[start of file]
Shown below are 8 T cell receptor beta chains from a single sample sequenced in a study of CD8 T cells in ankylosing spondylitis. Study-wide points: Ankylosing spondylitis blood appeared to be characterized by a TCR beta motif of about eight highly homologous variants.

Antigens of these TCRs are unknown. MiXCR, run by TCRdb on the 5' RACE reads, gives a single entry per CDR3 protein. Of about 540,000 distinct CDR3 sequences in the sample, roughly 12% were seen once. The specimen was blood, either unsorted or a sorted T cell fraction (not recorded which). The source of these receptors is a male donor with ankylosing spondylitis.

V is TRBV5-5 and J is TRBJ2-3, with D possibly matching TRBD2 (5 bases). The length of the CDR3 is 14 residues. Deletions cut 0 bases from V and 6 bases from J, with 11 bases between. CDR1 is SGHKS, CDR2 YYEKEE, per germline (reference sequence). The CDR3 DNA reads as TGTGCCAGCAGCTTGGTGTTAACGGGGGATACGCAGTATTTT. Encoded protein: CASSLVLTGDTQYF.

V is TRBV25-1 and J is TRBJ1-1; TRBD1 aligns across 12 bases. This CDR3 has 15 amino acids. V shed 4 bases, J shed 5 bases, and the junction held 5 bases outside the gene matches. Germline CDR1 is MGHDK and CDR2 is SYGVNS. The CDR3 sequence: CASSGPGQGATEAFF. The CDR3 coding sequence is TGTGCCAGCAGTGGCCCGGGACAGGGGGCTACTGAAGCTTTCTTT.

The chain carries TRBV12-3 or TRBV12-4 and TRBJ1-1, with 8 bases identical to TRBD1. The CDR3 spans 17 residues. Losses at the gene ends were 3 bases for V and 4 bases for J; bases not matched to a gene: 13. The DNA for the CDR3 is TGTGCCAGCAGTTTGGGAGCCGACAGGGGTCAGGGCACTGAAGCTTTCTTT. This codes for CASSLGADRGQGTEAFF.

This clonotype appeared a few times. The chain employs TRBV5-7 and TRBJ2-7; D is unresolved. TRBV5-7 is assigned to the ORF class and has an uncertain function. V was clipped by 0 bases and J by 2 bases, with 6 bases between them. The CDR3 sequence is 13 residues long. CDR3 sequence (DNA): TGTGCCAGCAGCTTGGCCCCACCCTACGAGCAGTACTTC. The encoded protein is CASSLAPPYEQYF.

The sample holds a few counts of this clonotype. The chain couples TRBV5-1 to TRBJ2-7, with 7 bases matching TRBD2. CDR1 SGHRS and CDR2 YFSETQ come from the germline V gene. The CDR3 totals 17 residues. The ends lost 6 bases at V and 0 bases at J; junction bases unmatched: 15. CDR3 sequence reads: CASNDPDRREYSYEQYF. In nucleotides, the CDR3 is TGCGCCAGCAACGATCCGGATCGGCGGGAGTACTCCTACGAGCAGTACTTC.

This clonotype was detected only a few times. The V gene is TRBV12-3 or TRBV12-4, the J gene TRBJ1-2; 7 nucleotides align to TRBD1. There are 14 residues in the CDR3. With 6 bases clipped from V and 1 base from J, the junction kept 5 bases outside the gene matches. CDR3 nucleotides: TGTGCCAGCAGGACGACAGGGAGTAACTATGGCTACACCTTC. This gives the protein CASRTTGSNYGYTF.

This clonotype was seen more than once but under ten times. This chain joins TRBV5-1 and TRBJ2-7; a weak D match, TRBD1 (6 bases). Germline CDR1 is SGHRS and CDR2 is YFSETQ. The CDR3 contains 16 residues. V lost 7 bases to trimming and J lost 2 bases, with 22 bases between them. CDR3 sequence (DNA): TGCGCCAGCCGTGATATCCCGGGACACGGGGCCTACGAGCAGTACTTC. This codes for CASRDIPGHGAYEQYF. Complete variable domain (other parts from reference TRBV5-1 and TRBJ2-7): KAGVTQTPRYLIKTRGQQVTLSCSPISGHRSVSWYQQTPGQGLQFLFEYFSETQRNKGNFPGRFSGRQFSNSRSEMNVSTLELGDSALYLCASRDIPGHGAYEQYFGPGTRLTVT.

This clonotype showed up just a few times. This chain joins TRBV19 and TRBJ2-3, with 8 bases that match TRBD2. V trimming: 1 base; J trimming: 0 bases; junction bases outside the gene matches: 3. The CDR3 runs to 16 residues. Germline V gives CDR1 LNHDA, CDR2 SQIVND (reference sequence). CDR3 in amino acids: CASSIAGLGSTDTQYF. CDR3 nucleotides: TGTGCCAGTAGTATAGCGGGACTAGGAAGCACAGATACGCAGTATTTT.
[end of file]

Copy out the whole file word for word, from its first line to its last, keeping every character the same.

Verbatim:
Shown below are 8 T cell receptor beta chains from a single sample sequenced in a study of CD8 T cells in ankylosing spondylitis. Study-wide points: Ankylosing spondylitis blood appeared to be characterized by a TCR beta motif of about eight highly homologous variants.

Antigens of these TCRs are unknown. MiXCR, run by TCRdb on the 5' RACE reads, gives a single entry per CDR3 protein. Of about 540,000 distinct CDR3 sequences in the sample, roughly 12% were seen once. The specimen was blood, either unsorted or a sorted T cell fraction (not recorded which). The source of these receptors is a male donor with ankylosing spondylitis.

V is TRBV5-5 and J is TRBJ2-3, with D possibly matching TRBD2 (5 bases). The length of the CDR3 is 14 residues. Deletions cut 0 bases from V and 6 bases from J, with 11 bases between. CDR1 is SGHKS, CDR2 YYEKEE, per germline (reference sequence). The CDR3 DNA reads as TGTGCCAGCAGCTTGGTGTTAACGGGGGATACGCAGTATTTT. Encoded protein: CASSLVLTGDTQYF.

V is TRBV25-1 and J is TRBJ1-1; TRBD1 aligns across 12 bases. This CDR3 has 15 amino acids. V shed 4 bases, J shed 5 bases, and the junction held 5 bases outside the gene matches. Germline CDR1 is MGHDK and CDR2 is SYGVNS. The CDR3 sequence: CASSGPGQGATEAFF. The CDR3 coding sequence is TGTGCCAGCAGTGGCCCGGGACAGGGGGCTACTGAAGCTTTCTTT.

The chain carries TRBV12-3 or TRBV12-4 and TRBJ1-1, with 8 bases identical to TRBD1. The CDR3 spans 17 residues. Losses at the gene ends were 3 bases for V and 4 bases for J; bases not matched to a gene: 13. The DNA for the CDR3 is TGTGCCAGCAGTTTGGGAGCCGACAGGGGTCAGGGCACTGAAGCTTTCTTT. This codes for CASSLGADRGQGTEAFF.

This clonotype appeared a few times. The chain employs TRBV5-7 and TRBJ2-7; D is unresolved. TRBV5-7 is assigned to the ORF class and has an uncertain function. V was clipped by 0 bases and J by 2 bases, with 6 bases between them. The CDR3 sequence is 13 residues long. CDR3 sequence (DNA): TGTGCCAGCAGCTTGGCCCCACCCTACGAGCAGTACTTC. The encoded protein is CASSLAPPYEQYF.

The sample holds a few counts of this clonotype. The chain couples TRBV5-1 to TRBJ2-7, with 7 bases matching TRBD2. CDR1 SGHRS and CDR2 YFSETQ come from the germline V gene. The CDR3 totals 17 residues. The ends lost 6 bases at V and 0 bases at J; junction bases unmatched: 15. CDR3 sequence reads: CASNDPDRREYSYEQYF. In nucleotides, the CDR3 is TGCGCCAGCAACGATCCGGATCGGCGGGAGTACTCCTACGAGCAGTACTTC.

This clonotype was detected only a few times. The V gene is TRBV12-3 or TRBV12-4, the J gene TRBJ1-2; 7 nucleotides align to TRBD1. There are 14 residues in the CDR3. With 6 bases clipped from V and 1 base from J, the junction kept 5 bases outside the gene matches. CDR3 nucleotides: TGTGCCAGCAGGACGACAGGGAGTAACTATGGCTACACCTTC. This gives the protein CASRTTGSNYGYTF.

This clonotype was seen more than once but under ten times. This chain joins TRBV5-1 and TRBJ2-7; a weak D match, TRBD1 (6 bases). Germline CDR1 is SGHRS and CDR2 is YFSETQ. The CDR3 contains 16 residues. V lost 7 bases to trimming and J lost 2 bases, with 22 bases between them. CDR3 sequence (DNA): TGCGCCAGCCGTGATATCCCGGGACACGGGGCCTACGAGCAGTACTTC. This codes for CASRDIPGHGAYEQYF. Complete variable domain (other parts from reference TRBV5-1 and TRBJ2-7): KAGVTQTPRYLIKTRGQQVTLSCSPISGHRSVSWYQQTPGQGLQFLFEYFSETQRNKGNFPGRFSGRQFSNSRSEMNVSTLELGDSALYLCASRDIPGHGAYEQYFGPGTRLTVT.

This clonotype showed up just a few times. This chain joins TRBV19 and TRBJ2-3, with 8 bases that match TRBD2. V trimming: 1 base; J trimming: 0 bases; junction bases outside the gene matches: 3. The CDR3 runs to 16 residues. Germline V gives CDR1 LNHDA, CDR2 SQIVND (reference sequence). CDR3 in amino acids: CASSIAGLGSTDTQYF. CDR3 nucleotides: TGTGCCAGTAGTATAGCGGGACTAGGAAGCACAGATACGCAGTATTTT.